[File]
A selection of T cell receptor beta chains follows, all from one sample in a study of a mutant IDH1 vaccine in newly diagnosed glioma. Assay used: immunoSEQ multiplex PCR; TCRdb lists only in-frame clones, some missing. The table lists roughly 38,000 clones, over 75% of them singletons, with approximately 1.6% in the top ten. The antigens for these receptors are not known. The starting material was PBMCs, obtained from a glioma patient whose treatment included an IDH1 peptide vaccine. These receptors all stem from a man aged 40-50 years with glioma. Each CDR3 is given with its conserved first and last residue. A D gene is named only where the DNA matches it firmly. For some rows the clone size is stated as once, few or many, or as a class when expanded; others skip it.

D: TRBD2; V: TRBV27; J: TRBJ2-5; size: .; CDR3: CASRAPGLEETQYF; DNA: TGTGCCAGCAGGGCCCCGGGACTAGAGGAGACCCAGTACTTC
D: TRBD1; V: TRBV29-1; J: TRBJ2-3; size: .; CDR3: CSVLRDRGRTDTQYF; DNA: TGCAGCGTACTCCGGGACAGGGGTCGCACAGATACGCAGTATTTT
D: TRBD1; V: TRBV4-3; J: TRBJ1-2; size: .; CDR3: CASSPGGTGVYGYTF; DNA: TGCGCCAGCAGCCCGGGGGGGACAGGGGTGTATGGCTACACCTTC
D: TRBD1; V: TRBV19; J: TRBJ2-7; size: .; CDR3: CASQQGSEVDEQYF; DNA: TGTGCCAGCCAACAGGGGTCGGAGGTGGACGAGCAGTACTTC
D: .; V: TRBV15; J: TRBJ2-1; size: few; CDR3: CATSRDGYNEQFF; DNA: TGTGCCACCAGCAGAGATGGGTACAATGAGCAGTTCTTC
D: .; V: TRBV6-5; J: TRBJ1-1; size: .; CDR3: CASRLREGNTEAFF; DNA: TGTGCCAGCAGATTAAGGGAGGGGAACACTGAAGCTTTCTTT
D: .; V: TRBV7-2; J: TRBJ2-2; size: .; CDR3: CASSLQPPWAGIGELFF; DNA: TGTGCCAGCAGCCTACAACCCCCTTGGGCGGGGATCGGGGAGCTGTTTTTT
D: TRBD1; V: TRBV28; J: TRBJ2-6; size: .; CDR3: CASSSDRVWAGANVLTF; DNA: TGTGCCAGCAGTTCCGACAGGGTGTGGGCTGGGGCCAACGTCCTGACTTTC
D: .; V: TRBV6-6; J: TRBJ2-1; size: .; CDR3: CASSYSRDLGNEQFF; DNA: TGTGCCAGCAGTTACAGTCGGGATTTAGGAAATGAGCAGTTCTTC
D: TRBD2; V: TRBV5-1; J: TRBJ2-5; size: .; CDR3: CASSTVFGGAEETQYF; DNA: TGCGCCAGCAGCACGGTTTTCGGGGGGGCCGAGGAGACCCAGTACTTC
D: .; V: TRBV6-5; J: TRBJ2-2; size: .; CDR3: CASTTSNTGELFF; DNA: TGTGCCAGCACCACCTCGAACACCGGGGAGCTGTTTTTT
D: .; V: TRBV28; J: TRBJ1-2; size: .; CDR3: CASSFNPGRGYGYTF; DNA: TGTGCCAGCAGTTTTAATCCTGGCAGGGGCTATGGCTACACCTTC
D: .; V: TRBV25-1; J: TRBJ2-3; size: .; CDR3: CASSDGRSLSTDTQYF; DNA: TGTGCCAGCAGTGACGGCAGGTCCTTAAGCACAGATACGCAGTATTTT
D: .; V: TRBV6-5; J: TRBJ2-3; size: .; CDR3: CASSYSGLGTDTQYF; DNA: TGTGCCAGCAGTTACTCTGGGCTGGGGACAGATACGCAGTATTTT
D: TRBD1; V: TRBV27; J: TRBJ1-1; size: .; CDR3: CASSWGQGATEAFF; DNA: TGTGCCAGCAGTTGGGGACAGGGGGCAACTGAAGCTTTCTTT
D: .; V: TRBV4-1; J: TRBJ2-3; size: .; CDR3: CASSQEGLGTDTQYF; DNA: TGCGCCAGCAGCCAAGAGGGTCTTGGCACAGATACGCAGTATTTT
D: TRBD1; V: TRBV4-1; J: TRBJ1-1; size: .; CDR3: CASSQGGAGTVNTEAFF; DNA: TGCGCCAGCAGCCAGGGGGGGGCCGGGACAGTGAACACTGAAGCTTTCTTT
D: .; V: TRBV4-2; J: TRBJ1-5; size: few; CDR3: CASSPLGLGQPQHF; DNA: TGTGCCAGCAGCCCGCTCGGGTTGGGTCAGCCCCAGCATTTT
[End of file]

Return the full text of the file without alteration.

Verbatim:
A selection of T cell receptor beta chains follows, all from one sample in a study of a mutant IDH1 vaccine in newly diagnosed glioma. Assay used: immunoSEQ multiplex PCR; TCRdb lists only in-frame clones, some missing. The table lists roughly 38,000 clones, over 75% of them singletons, with approximately 1.6% in the top ten. The antigens for these receptors are not known. The starting material was PBMCs, obtained from a glioma patient whose treatment included an IDH1 peptide vaccine. These receptors all stem from a man aged 40-50 years with glioma. Each CDR3 is given with its conserved first and last residue. A D gene is named only where the DNA matches it firmly. For some rows the clone size is stated as once, few or many, or as a class when expanded; others skip it.

D: TRBD2; V: TRBV27; J: TRBJ2-5; size: .; CDR3: CASRAPGLEETQYF; DNA: TGTGCCAGCAGGGCCCCGGGACTAGAGGAGACCCAGTACTTC
D: TRBD1; V: TRBV29-1; J: TRBJ2-3; size: .; CDR3: CSVLRDRGRTDTQYF; DNA: TGCAGCGTACTCCGGGACAGGGGTCGCACAGATACGCAGTATTTT
D: TRBD1; V: TRBV4-3; J: TRBJ1-2; size: .; CDR3: CASSPGGTGVYGYTF; DNA: TGCGCCAGCAGCCCGGGGGGGACAGGGGTGTATGGCTACACCTTC
D: TRBD1; V: TRBV19; J: TRBJ2-7; size: .; CDR3: CASQQGSEVDEQYF; DNA: TGTGCCAGCCAACAGGGGTCGGAGGTGGACGAGCAGTACTTC
D: .; V: TRBV15; J: TRBJ2-1; size: few; CDR3: CATSRDGYNEQFF; DNA: TGTGCCACCAGCAGAGATGGGTACAATGAGCAGTTCTTC
D: .; V: TRBV6-5; J: TRBJ1-1; size: .; CDR3: CASRLREGNTEAFF; DNA: TGTGCCAGCAGATTAAGGGAGGGGAACACTGAAGCTTTCTTT
D: .; V: TRBV7-2; J: TRBJ2-2; size: .; CDR3: CASSLQPPWAGIGELFF; DNA: TGTGCCAGCAGCCTACAACCCCCTTGGGCGGGGATCGGGGAGCTGTTTTTT
D: TRBD1; V: TRBV28; J: TRBJ2-6; size: .; CDR3: CASSSDRVWAGANVLTF; DNA: TGTGCCAGCAGTTCCGACAGGGTGTGGGCTGGGGCCAACGTCCTGACTTTC
D: .; V: TRBV6-6; J: TRBJ2-1; size: .; CDR3: CASSYSRDLGNEQFF; DNA: TGTGCCAGCAGTTACAGTCGGGATTTAGGAAATGAGCAGTTCTTC
D: TRBD2; V: TRBV5-1; J: TRBJ2-5; size: .; CDR3: CASSTVFGGAEETQYF; DNA: TGCGCCAGCAGCACGGTTTTCGGGGGGGCCGAGGAGACCCAGTACTTC
D: .; V: TRBV6-5; J: TRBJ2-2; size: .; CDR3: CASTTSNTGELFF; DNA: TGTGCCAGCACCACCTCGAACACCGGGGAGCTGTTTTTT
D: .; V: TRBV28; J: TRBJ1-2; size: .; CDR3: CASSFNPGRGYGYTF; DNA: TGTGCCAGCAGTTTTAATCCTGGCAGGGGCTATGGCTACACCTTC
D: .; V: TRBV25-1; J: TRBJ2-3; size: .; CDR3: CASSDGRSLSTDTQYF; DNA: TGTGCCAGCAGTGACGGCAGGTCCTTAAGCACAGATACGCAGTATTTT
D: .; V: TRBV6-5; J: TRBJ2-3; size: .; CDR3: CASSYSGLGTDTQYF; DNA: TGTGCCAGCAGTTACTCTGGGCTGGGGACAGATACGCAGTATTTT
D: TRBD1; V: TRBV27; J: TRBJ1-1; size: .; CDR3: CASSWGQGATEAFF; DNA: TGTGCCAGCAGTTGGGGACAGGGGGCAACTGAAGCTTTCTTT
D: .; V: TRBV4-1; J: TRBJ2-3; size: .; CDR3: CASSQEGLGTDTQYF; DNA: TGCGCCAGCAGCCAAGAGGGTCTTGGCACAGATACGCAGTATTTT
D: TRBD1; V: TRBV4-1; J: TRBJ1-1; size: .; CDR3: CASSQGGAGTVNTEAFF; DNA: TGCGCCAGCAGCCAGGGGGGGGCCGGGACAGTGAACACTGAAGCTTTCTTT
D: .; V: TRBV4-2; J: TRBJ1-5; size: few; CDR3: CASSPLGLGQPQHF; DNA: TGTGCCAGCAGCCCGCTCGGGTTGGGTCAGCCCCAGCATTTT